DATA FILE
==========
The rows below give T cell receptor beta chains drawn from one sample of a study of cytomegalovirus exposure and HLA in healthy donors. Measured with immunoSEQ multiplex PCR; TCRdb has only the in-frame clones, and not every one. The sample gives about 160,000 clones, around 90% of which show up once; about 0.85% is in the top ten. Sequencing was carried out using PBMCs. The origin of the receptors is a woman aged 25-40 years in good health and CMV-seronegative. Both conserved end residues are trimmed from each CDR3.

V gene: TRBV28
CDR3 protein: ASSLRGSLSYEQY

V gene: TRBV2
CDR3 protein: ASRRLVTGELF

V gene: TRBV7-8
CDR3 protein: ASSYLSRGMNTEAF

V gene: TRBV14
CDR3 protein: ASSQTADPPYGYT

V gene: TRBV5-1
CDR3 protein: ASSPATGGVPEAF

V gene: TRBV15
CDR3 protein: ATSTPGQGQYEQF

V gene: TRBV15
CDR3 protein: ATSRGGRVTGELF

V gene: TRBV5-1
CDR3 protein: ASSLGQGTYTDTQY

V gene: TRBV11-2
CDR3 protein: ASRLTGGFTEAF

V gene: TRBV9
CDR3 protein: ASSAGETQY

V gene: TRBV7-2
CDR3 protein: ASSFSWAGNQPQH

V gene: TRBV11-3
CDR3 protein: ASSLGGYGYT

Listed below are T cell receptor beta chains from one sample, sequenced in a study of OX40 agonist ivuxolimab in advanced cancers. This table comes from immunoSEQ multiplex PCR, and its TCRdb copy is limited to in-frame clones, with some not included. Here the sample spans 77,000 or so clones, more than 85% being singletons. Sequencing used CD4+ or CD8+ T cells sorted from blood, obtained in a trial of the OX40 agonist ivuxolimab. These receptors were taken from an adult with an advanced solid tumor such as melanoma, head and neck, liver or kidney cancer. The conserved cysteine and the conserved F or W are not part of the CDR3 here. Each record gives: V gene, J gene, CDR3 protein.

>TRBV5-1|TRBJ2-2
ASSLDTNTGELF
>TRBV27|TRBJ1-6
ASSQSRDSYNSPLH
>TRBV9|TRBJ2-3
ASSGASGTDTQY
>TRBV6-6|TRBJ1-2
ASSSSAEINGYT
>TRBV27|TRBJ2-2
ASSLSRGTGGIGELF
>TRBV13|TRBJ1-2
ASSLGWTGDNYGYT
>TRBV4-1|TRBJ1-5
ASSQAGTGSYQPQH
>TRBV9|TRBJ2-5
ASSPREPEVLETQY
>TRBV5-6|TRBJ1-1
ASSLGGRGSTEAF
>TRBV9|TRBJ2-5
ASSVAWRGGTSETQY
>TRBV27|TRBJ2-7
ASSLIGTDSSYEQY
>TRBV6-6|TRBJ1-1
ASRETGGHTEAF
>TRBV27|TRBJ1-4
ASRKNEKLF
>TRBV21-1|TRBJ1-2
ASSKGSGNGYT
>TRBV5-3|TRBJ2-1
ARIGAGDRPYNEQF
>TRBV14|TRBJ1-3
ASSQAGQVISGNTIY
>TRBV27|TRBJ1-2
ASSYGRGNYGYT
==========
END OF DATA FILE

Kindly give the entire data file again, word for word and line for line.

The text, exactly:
The rows below give T cell receptor beta chains drawn from one sample of a study of cytomegalovirus exposure and HLA in healthy donors. Measured with immunoSEQ multiplex PCR; TCRdb has only the in-frame clones, and not every one. The sample gives about 160,000 clones, around 90% of which show up once; about 0.85% is in the top ten. Sequencing was carried out using PBMCs. The origin of the receptors is a woman aged 25-40 years in good health and CMV-seronegative. Both conserved end residues are trimmed from each CDR3.

V gene: TRBV28
CDR3 protein: ASSLRGSLSYEQY

V gene: TRBV2
CDR3 protein: ASRRLVTGELF

V gene: TRBV7-8
CDR3 protein: ASSYLSRGMNTEAF

V gene: TRBV14
CDR3 protein: ASSQTADPPYGYT

V gene: TRBV5-1
CDR3 protein: ASSPATGGVPEAF

V gene: TRBV15
CDR3 protein: ATSTPGQGQYEQF

V gene: TRBV15
CDR3 protein: ATSRGGRVTGELF

V gene: TRBV5-1
CDR3 protein: ASSLGQGTYTDTQY

V gene: TRBV11-2
CDR3 protein: ASRLTGGFTEAF

V gene: TRBV9
CDR3 protein: ASSAGETQY

V gene: TRBV7-2
CDR3 protein: ASSFSWAGNQPQH

V gene: TRBV11-3
CDR3 protein: ASSLGGYGYT

Listed below are T cell receptor beta chains from one sample, sequenced in a study of OX40 agonist ivuxolimab in advanced cancers. This table comes from immunoSEQ multiplex PCR, and its TCRdb copy is limited to in-frame clones, with some not included. Here the sample spans 77,000 or so clones, more than 85% being singletons. Sequencing used CD4+ or CD8+ T cells sorted from blood, obtained in a trial of the OX40 agonist ivuxolimab. These receptors were taken from an adult with an advanced solid tumor such as melanoma, head and neck, liver or kidney cancer. The conserved cysteine and the conserved F or W are not part of the CDR3 here. Each record gives: V gene, J gene, CDR3 protein.

>TRBV5-1|TRBJ2-2
ASSLDTNTGELF
>TRBV27|TRBJ1-6
ASSQSRDSYNSPLH
>TRBV9|TRBJ2-3
ASSGASGTDTQY
>TRBV6-6|TRBJ1-2
ASSSSAEINGYT
>TRBV27|TRBJ2-2
ASSLSRGTGGIGELF
>TRBV13|TRBJ1-2
ASSLGWTGDNYGYT
>TRBV4-1|TRBJ1-5
ASSQAGTGSYQPQH
>TRBV9|TRBJ2-5
ASSPREPEVLETQY
>TRBV5-6|TRBJ1-1
ASSLGGRGSTEAF
>TRBV9|TRBJ2-5
ASSVAWRGGTSETQY
>TRBV27|TRBJ2-7
ASSLIGTDSSYEQY
>TRBV6-6|TRBJ1-1
ASRETGGHTEAF
>TRBV27|TRBJ1-4
ASRKNEKLF
>TRBV21-1|TRBJ1-2
ASSKGSGNGYT
>TRBV5-3|TRBJ2-1
ARIGAGDRPYNEQF
>TRBV14|TRBJ1-3
ASSQAGQVISGNTIY
>TRBV27|TRBJ1-2
ASSYGRGNYGYT